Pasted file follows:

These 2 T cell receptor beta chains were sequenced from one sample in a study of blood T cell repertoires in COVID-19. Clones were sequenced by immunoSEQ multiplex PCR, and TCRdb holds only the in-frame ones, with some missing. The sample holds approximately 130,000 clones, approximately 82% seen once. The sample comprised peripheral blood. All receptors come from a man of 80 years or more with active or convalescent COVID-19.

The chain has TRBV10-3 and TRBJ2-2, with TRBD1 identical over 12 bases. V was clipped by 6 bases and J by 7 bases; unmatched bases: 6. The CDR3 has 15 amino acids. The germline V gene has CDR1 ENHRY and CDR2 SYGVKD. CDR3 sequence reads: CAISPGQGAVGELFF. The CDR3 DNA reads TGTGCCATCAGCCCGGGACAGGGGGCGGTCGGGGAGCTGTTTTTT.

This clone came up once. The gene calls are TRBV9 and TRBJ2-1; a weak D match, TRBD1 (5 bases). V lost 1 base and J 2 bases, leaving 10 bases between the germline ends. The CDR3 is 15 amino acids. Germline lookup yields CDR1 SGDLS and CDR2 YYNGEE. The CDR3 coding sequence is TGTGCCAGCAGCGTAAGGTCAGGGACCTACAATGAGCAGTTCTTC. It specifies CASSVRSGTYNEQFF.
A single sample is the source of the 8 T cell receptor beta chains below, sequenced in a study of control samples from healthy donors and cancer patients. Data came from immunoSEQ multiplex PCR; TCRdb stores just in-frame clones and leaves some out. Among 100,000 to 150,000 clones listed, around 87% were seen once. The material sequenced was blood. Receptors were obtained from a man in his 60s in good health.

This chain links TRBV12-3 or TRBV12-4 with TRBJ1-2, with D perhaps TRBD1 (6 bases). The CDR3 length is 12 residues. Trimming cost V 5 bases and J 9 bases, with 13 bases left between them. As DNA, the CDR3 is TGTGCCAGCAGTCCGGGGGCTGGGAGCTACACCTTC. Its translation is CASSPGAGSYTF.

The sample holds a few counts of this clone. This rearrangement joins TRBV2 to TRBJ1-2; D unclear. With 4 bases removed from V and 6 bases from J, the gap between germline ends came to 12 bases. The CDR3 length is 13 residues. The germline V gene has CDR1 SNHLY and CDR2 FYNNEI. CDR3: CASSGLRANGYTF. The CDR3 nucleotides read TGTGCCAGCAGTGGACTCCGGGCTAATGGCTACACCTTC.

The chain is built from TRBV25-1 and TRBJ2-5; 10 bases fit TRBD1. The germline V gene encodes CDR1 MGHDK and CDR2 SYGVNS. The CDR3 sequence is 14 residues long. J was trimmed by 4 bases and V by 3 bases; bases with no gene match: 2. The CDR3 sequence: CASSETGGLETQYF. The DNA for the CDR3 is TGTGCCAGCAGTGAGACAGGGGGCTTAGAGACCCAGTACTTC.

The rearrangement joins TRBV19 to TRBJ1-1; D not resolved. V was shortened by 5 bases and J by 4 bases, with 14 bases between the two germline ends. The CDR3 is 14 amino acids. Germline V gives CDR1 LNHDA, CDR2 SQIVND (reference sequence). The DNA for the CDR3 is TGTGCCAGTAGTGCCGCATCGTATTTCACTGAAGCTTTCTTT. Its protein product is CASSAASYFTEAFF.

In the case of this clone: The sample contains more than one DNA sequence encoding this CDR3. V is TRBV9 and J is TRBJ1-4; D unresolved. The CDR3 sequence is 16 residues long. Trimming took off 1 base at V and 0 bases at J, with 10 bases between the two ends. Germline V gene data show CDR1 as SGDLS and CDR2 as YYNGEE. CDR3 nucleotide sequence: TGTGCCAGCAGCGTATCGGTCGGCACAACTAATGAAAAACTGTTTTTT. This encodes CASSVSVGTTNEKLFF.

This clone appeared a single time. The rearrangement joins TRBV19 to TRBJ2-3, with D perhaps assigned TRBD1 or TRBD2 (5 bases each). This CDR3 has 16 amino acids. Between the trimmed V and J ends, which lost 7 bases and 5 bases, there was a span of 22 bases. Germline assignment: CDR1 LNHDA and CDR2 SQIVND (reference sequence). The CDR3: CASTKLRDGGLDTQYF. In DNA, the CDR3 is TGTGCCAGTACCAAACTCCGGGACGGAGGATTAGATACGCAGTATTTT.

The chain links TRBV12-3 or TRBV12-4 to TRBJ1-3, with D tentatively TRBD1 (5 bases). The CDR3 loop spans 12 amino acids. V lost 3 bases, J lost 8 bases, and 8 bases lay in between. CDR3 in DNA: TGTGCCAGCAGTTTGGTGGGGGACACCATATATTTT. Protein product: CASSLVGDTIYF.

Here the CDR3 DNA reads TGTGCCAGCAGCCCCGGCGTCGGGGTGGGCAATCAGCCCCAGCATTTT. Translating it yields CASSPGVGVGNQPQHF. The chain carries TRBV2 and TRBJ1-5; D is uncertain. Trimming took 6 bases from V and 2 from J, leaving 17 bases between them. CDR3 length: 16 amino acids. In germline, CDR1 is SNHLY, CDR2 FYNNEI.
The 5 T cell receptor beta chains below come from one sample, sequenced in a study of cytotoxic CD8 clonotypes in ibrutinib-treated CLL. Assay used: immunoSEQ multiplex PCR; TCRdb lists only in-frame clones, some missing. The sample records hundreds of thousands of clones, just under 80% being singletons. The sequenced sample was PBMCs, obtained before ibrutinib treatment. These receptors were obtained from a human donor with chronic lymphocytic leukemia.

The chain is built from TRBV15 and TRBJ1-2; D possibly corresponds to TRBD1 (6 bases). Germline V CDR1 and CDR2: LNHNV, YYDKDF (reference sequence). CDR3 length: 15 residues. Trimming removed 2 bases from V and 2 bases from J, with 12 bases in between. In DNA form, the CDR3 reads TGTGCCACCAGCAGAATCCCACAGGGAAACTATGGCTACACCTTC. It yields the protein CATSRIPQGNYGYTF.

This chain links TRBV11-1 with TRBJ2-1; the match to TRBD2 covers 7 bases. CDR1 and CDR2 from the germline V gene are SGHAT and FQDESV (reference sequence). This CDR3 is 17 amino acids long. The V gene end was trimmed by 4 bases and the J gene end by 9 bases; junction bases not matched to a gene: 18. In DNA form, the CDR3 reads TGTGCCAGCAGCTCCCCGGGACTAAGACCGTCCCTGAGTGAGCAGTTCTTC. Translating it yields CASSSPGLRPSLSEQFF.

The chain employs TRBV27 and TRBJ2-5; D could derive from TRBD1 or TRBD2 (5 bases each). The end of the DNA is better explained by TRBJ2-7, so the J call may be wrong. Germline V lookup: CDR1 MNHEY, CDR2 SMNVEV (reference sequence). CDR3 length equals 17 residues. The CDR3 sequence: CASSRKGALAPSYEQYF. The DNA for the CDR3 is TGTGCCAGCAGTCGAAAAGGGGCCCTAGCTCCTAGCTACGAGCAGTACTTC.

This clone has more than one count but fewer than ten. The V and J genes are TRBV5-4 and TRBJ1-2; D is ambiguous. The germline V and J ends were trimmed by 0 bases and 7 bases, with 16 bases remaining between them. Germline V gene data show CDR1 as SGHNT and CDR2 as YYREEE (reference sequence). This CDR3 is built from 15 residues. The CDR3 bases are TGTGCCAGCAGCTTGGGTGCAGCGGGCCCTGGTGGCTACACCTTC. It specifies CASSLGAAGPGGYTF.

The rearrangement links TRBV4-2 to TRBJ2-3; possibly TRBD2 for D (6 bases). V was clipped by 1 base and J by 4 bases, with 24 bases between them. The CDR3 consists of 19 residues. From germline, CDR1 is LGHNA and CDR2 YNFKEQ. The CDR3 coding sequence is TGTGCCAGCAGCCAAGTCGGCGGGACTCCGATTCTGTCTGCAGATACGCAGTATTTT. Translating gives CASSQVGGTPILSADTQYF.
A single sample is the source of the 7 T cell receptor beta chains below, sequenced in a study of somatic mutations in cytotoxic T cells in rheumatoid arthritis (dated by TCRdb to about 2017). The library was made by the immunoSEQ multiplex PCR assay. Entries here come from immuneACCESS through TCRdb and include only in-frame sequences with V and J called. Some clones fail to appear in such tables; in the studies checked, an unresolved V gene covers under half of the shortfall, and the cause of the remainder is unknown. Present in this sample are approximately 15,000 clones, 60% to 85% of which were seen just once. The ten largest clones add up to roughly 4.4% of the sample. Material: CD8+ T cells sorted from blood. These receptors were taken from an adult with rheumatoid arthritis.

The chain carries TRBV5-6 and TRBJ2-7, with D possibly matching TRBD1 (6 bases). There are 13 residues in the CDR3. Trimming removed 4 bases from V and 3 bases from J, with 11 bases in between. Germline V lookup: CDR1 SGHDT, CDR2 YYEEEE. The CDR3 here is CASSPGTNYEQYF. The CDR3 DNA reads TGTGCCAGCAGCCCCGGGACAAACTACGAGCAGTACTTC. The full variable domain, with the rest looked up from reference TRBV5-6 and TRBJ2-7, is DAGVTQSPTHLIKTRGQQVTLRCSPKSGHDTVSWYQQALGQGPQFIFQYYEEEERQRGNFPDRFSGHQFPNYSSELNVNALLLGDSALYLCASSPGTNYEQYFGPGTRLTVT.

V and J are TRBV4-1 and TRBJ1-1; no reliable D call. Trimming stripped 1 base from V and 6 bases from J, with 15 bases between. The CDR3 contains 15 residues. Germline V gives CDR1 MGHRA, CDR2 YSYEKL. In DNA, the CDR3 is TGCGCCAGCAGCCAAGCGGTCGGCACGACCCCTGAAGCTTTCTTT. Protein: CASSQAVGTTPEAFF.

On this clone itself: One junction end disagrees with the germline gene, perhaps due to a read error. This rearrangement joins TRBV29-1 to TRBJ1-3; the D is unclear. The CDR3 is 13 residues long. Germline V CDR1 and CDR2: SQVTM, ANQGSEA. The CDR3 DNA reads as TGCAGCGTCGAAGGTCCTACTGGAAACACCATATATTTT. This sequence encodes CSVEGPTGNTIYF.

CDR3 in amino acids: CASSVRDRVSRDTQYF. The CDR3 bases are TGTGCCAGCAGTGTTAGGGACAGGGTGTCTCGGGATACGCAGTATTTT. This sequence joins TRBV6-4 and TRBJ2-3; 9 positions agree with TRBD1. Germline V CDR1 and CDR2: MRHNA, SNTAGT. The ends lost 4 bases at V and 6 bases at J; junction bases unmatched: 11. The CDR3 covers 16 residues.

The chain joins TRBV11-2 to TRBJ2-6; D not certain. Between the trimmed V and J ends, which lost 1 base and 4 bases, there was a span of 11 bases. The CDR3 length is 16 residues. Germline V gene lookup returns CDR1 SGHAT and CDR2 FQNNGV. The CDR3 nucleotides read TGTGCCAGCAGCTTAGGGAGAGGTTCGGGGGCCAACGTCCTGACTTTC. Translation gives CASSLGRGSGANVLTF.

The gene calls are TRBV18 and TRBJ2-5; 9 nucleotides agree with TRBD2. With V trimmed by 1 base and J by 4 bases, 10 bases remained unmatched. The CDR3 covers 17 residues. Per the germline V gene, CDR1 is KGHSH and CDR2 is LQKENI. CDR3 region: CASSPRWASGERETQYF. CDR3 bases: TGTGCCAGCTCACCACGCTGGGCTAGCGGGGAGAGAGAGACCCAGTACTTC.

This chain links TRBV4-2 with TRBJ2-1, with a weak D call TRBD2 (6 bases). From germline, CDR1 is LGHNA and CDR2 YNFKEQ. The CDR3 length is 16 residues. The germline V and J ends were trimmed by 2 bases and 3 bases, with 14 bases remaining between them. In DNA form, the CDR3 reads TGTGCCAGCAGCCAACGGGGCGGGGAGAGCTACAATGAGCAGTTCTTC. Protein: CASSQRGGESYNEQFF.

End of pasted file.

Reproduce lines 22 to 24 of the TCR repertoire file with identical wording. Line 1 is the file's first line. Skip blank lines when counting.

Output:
On this clone itself: One junction end disagrees with the germline gene, perhaps due to a read error. This rearrangement joins TRBV29-1 to TRBJ1-3; the D is unclear. The CDR3 is 13 residues long. Germline V CDR1 and CDR2: SQVTM, ANQGSEA. The CDR3 DNA reads as TGCAGCGTCGAAGGTCCTACTGGAAACACCATATATTTT. This sequence encodes CSVEGPTGNTIYF.

CDR3 in amino acids: CASSVRDRVSRDTQYF. The CDR3 bases are TGTGCCAGCAGTGTTAGGGACAGGGTGTCTCGGGATACGCAGTATTTT. This sequence joins TRBV6-4 and TRBJ2-3; 9 positions agree with TRBD1. Germline V CDR1 and CDR2: MRHNA, SNTAGT. The ends lost 4 bases at V and 6 bases at J; junction bases unmatched: 11. The CDR3 covers 16 residues.

The chain joins TRBV11-2 to TRBJ2-6; D not certain. Between the trimmed V and J ends, which lost 1 base and 4 bases, there was a span of 11 bases. The CDR3 length is 16 residues. Germline V gene lookup returns CDR1 SGHAT and CDR2 FQNNGV. The CDR3 nucleotides read TGTGCCAGCAGCTTAGGGAGAGGTTCGGGGGCCAACGTCCTGACTTTC. Translation gives CASSLGRGSGANVLTF.